Tony Wrigley, 22 July 2011

Before the industrial revolution, economists considered output to be fundamentally constrained by the limited supply of land. This column explores how the industrial revolution managed to break free from these shackles. It describes the important innovations that made the industrial revolution an energy revolution.

Ralf R Meisenzahl, Joel Mokyr, 13 June 2011

The industrial revolution is, for many, the start of modern economic growth. But what started the industrial revolution? The consensus view is that scarce labour stimulated labour-saving inventions and induced innovation. This column begs to differ. It argues that it was the technical competence of the British mechanical elite that allowed great ideas to turn into economic realities.

Jan Luiten van Zanden, 26 January 2011

China has been one of the world’s most dynamic economies in recent decades, but how did it fall so far behind? This column argues that the industrial revolution occurred in Europe rather than China because European entrepreneurs were eager to adopt machines to cut down on high labour costs. China didn’t “miss” the industrial revolution – it didn’t need it.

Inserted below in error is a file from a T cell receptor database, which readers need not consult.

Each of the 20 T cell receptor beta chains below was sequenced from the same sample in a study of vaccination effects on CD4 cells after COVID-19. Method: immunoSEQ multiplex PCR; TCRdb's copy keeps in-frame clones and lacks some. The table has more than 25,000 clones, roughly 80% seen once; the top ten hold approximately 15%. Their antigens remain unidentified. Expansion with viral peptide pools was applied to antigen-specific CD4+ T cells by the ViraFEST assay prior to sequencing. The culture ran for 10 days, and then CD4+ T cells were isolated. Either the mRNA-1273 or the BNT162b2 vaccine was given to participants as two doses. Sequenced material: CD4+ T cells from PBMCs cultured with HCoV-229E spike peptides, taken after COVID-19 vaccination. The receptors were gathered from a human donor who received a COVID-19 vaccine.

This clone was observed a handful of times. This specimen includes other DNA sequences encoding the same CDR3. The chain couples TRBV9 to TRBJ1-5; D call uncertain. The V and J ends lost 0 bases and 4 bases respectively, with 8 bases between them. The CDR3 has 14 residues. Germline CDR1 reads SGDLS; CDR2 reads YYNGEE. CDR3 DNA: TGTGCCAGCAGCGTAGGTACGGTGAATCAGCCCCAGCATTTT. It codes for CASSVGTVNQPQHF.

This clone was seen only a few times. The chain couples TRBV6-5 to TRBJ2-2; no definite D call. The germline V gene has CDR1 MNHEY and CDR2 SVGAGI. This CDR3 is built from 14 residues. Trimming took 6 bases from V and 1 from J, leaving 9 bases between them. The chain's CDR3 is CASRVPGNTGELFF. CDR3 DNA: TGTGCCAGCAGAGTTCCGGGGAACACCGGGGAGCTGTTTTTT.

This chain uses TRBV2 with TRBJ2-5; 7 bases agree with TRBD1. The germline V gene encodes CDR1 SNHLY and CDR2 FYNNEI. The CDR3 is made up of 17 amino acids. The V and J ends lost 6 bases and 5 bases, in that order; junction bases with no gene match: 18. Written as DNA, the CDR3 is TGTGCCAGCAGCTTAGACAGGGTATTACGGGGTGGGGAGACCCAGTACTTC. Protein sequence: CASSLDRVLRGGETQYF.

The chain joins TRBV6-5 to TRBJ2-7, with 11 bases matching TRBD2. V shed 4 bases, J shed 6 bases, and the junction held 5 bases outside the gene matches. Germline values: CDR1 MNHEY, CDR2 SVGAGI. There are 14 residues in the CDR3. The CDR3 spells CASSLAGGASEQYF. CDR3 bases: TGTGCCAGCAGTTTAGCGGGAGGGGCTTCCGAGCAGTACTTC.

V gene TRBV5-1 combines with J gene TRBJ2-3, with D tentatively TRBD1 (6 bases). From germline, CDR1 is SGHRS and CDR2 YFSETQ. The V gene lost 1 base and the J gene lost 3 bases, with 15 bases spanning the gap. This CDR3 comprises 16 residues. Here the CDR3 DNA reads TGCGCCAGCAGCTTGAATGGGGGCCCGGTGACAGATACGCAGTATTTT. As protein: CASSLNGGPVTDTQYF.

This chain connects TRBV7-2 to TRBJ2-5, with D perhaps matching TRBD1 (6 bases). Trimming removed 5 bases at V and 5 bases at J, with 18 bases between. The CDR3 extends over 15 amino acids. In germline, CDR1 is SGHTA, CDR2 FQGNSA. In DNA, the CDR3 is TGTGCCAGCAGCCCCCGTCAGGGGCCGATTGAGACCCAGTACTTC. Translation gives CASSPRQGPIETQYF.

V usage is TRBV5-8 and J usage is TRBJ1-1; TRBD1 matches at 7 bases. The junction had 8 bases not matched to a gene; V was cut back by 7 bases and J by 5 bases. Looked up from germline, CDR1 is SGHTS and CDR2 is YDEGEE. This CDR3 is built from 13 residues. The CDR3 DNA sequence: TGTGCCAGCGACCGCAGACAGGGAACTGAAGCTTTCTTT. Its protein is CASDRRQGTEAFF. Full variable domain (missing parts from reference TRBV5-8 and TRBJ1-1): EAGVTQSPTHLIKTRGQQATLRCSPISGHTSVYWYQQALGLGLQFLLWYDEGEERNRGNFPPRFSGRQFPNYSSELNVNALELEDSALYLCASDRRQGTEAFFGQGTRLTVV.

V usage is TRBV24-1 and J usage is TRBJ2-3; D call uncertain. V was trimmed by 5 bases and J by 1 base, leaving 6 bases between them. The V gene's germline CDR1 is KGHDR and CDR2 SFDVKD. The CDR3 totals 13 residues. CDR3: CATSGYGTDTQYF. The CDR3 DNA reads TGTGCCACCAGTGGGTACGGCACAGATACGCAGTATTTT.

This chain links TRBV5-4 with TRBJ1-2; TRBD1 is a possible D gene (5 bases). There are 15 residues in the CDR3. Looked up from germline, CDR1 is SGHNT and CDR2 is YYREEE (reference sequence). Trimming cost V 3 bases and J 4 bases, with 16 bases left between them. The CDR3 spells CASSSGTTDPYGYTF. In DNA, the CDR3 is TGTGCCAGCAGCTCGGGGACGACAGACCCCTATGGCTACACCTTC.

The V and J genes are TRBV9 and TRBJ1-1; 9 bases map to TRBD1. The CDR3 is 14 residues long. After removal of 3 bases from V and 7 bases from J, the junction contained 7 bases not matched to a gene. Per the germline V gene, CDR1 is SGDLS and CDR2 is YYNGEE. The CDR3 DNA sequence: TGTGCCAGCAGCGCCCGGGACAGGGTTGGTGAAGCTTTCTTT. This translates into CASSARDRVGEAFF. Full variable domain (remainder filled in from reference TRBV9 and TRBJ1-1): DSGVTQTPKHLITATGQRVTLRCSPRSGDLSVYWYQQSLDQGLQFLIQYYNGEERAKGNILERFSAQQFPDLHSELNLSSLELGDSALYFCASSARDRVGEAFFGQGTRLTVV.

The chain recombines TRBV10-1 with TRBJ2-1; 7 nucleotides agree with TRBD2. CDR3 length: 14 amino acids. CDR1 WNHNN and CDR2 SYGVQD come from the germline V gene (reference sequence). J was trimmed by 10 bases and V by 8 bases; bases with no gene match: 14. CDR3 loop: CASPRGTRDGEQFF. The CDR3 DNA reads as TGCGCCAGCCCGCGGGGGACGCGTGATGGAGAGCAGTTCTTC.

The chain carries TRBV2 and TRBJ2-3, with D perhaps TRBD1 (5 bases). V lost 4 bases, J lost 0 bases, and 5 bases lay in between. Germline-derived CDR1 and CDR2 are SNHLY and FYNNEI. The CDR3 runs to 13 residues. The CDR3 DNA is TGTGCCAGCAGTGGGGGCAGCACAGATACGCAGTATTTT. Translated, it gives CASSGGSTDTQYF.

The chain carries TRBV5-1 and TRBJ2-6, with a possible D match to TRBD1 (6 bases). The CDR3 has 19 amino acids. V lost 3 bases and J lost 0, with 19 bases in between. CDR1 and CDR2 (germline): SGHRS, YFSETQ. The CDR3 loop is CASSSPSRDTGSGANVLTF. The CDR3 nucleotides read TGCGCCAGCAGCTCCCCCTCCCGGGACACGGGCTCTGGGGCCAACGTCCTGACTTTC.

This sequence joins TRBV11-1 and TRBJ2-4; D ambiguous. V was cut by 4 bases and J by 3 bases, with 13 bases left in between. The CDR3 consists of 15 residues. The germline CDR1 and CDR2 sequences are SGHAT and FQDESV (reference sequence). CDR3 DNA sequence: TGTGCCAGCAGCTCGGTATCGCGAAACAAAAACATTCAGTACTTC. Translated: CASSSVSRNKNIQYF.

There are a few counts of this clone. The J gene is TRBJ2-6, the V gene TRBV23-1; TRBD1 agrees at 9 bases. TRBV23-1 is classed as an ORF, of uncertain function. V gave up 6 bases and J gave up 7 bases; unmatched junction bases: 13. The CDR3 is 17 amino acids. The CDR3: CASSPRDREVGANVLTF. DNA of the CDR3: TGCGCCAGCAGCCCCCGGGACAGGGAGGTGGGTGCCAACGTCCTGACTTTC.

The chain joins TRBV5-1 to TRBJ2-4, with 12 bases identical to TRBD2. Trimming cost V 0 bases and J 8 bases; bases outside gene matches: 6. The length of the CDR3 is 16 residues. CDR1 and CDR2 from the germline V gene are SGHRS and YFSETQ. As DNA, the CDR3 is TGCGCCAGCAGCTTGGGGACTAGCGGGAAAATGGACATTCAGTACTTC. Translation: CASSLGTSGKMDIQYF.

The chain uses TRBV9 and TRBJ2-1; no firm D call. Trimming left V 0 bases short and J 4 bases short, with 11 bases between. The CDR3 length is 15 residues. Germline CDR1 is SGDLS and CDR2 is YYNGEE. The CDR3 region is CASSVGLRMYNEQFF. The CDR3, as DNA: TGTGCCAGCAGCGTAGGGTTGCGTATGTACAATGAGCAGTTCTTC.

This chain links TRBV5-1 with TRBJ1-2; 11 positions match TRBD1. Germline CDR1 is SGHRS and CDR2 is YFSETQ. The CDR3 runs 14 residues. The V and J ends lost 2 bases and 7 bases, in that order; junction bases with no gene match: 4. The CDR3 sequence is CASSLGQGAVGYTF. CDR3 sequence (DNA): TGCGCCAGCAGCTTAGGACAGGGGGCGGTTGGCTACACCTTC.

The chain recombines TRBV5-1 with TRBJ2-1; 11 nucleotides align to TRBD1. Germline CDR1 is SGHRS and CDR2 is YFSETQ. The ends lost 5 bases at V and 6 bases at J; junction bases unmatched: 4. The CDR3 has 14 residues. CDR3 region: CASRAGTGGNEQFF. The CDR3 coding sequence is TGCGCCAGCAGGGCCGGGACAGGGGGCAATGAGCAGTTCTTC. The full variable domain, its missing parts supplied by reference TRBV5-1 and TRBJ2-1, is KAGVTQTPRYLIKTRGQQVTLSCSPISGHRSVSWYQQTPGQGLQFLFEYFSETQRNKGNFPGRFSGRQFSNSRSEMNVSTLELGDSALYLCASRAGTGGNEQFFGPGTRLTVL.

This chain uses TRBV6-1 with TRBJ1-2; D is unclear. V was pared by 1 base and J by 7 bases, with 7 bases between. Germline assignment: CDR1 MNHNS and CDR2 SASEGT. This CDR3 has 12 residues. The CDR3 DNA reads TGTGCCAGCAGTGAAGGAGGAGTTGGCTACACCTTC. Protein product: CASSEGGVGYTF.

Ludger Woessmann, Sascha O. Becker, Erik Hornung, 09 May 2010

Did education play a role in economic development during the Industrial Revolution? This column discusses new evidence from Prussia showing that formal education was critical to technology adoption in the first and second phase of the Industrial Revolution during the 19th century.

Joel Mokyr, 05 February 2010

Joel Mokyr of Northwestern University talks to Romesh Vaitilingam about his book, The Enlightened Economy, which argues that we cannot understand the Industrial Revolution without recognising the importance of the intellectual sea changes of Britain’s Age of Enlightenment. They discuss the importance of cultural beliefs for the pursuit of economic growth in today’s developing countries. The interview was recorded in San Francisco in January 2009.

Robert Allen, 15 May 2009

It is still not clear among economic historians why the Industrial Revolution actually took place in 18th century Britain. This column explains that it is the British Empire’s success in international trade that created Britain’s high wage, cheap energy economy, and it was the spring board for the Industrial Revolution.

Jane Humphries, 24 April 2008

Child labour remains a pervasive problem across the globe. This column discusses the nature of child labourers’ jobs, earnings, motivations, and well-being during the British Industrial Revolution. Their historical experience offers lessons for today’s policymakers.



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